On May 9th, the Financial Crimes Enforcement Network (FinCEN) — the watchdog arm of the U.S. Treasury tasked with stopping financial crimes like terrorist financing and money laundering — issued a new guidance document outlining how the bureau intends to approach American businesses dealing with “convertible virtual currencies,” or CVCs.
Notably, so-called interpretive guidance laid out points of regulatory interest for U.S. crypto enterprises across several industries.
In a related Twitter thread analyzing the document, Blockchain chief legal officer and president Marco Santori argued the guidance was good news for “non-custodial wallets,” as FinCEN found they didn’t qualify as money transmitters — a regulatory threshold that requires pronounced legal responsibilities on the part of such transmitters.
1/ 🚨🚨🚨 Today, the US Treasury published MASSIVE new guidance on crypto regulation. It has *major* implications for wallets, exchanges, ICO issuers, dApps, DEXes… OH MY 🚨🚨🚨 (um I'm gonna tweet about it)
— Marco Santori (@msantoriESQ) May 9, 2019
Cornell professor and crypto researcher Emin Gün Sirer highlighted in a separate thread that the FinCEN guidance exempted developers of decentralized applications (dapps) and decentralized exchanges (DEXes) from qualifying as money service businesses (MSBs) unless the developers helped to directly operate a given platform or service.
They exempt developers of DEXs and Dapps, insofar as they remain only developers. But they have an "operator" classification that does qualify a DEX operator as an MSB. If you're on the money transfer path and benefiting directly from the value exchange at the DEX, you're an MSB.
— Emin Gün Sirer (@el33th4xor) May 9, 2019
However, Sirer thought the guidance looked much tougher for operators of nodes on the Lightning Network, the proposed second-layer scaling solution for Bitcoin (BTC). The academic argued that those running Lightning nodes might be MSBs in the eyes of FinCEN going forward.
However, for now the topic remains an open question, which Coin Center executive director Jerry Brito pointed out in a later comment regarding the guidance’s implications on Lightning.
We're working on putting up a post with our initial thoughts, but just to clarify, FinCEN (and thus this guidance) has nothing to do with money transmission licensing. That is a state-by-state requirement. FinCEN does not license anyone. Still thinking thru effect on LN nodes… https://t.co/nuoXQWj0ny
— Jerry Brito (@jerrybrito) May 9, 2019
Of course, it’s important to keep in mind that the new FinCEN crypto guidance is non-binding and only represents the watchdog’s current view of the relevant laws.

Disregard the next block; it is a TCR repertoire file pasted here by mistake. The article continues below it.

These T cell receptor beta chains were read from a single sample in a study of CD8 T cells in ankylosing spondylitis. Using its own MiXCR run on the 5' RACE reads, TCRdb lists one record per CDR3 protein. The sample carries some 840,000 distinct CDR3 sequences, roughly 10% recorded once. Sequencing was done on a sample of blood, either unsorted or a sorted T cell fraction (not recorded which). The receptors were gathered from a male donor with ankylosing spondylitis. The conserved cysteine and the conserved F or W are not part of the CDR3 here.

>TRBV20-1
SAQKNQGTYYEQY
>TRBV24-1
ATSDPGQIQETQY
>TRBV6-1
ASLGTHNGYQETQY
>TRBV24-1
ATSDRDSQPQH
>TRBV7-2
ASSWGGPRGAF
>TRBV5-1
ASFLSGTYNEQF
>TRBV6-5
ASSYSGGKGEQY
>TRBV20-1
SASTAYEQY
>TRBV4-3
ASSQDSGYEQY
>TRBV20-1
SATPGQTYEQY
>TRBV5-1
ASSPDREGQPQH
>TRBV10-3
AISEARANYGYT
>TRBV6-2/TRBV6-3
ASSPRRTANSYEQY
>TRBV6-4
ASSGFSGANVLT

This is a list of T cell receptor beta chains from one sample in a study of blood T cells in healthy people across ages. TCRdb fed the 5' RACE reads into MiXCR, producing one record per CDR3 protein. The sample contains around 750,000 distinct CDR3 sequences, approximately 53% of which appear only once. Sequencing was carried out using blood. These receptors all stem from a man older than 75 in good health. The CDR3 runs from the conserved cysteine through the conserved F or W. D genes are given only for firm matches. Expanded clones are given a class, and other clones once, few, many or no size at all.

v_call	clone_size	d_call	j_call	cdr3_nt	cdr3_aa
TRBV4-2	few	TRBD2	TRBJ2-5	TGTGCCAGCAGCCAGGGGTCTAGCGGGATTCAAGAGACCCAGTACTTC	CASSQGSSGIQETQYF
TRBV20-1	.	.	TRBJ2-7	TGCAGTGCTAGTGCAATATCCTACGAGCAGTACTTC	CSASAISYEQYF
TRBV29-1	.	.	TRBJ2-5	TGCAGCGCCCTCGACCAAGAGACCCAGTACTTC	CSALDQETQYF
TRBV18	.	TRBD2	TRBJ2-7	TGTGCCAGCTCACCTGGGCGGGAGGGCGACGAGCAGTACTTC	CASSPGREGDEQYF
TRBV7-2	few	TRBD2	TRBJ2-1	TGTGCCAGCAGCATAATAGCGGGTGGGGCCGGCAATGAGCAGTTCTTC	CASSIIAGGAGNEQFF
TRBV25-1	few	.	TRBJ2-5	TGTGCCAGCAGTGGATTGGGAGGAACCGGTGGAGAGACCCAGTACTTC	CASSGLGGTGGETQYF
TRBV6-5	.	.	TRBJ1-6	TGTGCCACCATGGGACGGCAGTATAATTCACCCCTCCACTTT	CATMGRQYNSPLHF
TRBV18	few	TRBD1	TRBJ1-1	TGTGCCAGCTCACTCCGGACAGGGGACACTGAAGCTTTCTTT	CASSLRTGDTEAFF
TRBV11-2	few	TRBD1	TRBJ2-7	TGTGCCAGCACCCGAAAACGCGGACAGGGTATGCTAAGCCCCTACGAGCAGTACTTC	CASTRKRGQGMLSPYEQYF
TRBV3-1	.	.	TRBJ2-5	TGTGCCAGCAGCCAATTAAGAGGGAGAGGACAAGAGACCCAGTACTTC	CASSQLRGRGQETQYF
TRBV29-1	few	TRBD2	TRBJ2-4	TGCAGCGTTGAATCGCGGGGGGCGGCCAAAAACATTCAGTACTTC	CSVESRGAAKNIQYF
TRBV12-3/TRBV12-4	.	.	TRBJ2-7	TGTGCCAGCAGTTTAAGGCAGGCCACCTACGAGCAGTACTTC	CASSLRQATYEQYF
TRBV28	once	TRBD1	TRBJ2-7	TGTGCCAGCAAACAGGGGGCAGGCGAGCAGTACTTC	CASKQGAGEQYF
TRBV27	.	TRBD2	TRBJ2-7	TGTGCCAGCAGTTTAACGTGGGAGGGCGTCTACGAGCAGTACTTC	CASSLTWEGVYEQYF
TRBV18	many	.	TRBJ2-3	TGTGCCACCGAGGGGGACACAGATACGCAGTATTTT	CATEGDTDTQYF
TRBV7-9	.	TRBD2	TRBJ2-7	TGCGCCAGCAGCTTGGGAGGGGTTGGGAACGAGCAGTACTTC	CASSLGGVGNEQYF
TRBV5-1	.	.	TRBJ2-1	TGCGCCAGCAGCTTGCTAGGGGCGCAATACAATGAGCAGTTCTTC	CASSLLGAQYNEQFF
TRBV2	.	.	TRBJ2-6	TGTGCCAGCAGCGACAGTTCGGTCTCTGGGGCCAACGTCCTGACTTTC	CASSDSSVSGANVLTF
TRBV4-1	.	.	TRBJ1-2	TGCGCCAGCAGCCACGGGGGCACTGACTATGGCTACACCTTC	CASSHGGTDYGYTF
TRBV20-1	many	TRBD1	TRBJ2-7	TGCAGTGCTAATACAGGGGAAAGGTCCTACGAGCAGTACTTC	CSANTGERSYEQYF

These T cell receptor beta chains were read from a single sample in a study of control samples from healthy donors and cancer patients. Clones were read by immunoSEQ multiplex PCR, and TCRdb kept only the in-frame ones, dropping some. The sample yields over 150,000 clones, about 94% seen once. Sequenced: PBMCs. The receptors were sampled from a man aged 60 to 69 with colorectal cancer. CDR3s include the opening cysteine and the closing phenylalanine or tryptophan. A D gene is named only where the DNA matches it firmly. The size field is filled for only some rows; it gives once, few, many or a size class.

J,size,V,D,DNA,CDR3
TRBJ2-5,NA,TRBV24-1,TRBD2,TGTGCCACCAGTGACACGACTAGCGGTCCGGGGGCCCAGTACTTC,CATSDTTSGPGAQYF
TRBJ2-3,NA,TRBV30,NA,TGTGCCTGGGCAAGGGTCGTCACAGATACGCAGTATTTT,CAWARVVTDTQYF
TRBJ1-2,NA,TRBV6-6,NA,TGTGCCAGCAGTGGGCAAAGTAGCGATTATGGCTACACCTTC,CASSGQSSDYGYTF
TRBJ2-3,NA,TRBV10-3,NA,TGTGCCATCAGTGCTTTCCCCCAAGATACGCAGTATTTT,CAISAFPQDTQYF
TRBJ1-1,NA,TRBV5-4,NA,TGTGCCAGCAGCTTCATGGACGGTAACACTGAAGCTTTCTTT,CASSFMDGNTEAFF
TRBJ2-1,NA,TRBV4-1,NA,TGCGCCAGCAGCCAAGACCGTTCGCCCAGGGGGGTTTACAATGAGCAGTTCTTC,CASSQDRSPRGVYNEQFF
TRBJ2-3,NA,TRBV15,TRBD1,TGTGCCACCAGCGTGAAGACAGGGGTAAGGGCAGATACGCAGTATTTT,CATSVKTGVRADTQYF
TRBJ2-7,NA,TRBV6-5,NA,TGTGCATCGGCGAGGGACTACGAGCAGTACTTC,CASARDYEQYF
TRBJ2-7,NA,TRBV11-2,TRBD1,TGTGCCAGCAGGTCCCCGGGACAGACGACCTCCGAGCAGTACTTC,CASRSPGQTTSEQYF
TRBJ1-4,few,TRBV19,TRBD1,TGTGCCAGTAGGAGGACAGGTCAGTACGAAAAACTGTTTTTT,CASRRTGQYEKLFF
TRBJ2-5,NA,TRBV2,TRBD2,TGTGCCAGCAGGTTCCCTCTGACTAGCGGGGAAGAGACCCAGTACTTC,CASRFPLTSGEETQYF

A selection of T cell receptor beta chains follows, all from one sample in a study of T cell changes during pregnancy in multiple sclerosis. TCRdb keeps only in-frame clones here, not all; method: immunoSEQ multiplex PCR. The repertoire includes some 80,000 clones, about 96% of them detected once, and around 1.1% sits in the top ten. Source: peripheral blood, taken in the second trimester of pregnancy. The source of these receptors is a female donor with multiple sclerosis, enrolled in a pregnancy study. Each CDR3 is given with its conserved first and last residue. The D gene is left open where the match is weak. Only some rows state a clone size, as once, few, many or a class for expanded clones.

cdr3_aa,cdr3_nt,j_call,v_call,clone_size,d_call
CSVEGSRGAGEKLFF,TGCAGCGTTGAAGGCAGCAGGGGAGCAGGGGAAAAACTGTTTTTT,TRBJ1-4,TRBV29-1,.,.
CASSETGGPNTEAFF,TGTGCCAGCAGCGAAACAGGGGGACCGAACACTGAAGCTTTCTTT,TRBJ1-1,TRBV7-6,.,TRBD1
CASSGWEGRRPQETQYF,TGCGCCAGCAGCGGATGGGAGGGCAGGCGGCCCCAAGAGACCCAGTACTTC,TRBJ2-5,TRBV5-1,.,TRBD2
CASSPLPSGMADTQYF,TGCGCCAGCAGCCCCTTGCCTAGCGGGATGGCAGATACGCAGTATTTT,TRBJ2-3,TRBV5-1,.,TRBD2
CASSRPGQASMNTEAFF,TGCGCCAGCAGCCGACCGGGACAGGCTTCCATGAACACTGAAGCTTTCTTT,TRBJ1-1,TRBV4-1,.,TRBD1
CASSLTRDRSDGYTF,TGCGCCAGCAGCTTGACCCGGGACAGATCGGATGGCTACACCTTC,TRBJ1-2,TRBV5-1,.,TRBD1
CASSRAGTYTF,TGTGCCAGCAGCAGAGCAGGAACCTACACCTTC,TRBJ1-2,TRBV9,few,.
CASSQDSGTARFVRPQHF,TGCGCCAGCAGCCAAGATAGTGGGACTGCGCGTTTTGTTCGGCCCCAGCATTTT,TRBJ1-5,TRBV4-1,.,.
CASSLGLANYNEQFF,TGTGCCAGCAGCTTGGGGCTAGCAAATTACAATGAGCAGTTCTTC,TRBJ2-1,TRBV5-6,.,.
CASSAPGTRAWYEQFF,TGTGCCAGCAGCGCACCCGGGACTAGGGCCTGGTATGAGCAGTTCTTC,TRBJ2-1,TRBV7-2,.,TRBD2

By and large, cryptoverse proponents welcomed the document as not being overbearing, but it also didn’t do much to seriously clarify crypto’s conflicting regulatory scene in America where the IRS sees digital assets as property, the SEC sees them as securities, the CFTC sees commodities, and FinCEN tends to see money.
BREAKING: Another regulator issues non-binding guidance that you can't rely on and that summarizes existing law. 1/423
— Palley (@stephendpalley) May 9, 2019
House Committee Launches Blockchain Task Force
In other big U.S. crypto regulatory news from May 9th, the Financial Services Committee of the U.S. House of Representatives launched the new Task Force on Financial Technology — a congressional task force that’s been tapped to explore crypto and blockchain use cases within its wider tech purview.
One of the group’s inaugural members, New Jersey Rep. Josh Gottheimer, hailed the initiative’s launch as moving toward a friendlier environment for tech innovation in the America:
“As blockchain, new lending options, and other financial technologies continue to emerge, it is clear that there must be a framework in place that not only provides a much clearer path forward for innovation, but also establishes the United States as a leading force in this space. That’s why I’m looking forward to working with my Financial Services Committee colleagues on the new FinTech Task Force.”
Rep. Gottheimer is also joined in the task force by Rep. Tom Emmer and Rep. Warren Davidson, both of whom have recently tried to advance bills in the House that would make America’s regulatory environment considerably more pro-crypto.
One Representative Calls for Banning Crypto in the U.S.
May 9th also saw another U.S. congressman, Rep. Brad Sherman, call for support of a bill that would ban cryptocurrencies in America.
Today in Congress Rep. Sherman called for a bill to ban all cryptocurrencies.
This is why Coin Center is needed in DC now more than ever. pic.twitter.com/jgikm7z8bI
— Coin Center (@coincenter) May 9, 2019
To that end, during congressional proceedings Rep. Sherman declared:
“I look for colleagues to join me in introducing a bill to outlaw cryptocurrency purchases by Americans so we nip this in the bud, in part because an awful lot of [the USA’s] international power comes from the fact the dollar’s the standard unit in international finance and transactions, and it is the announced purpose of the supporters of cryptocurrency to take that power away from us.”
Whether such a call to action gains any traction in the U.S. will be a major thread to keep an eye on in the months ahead.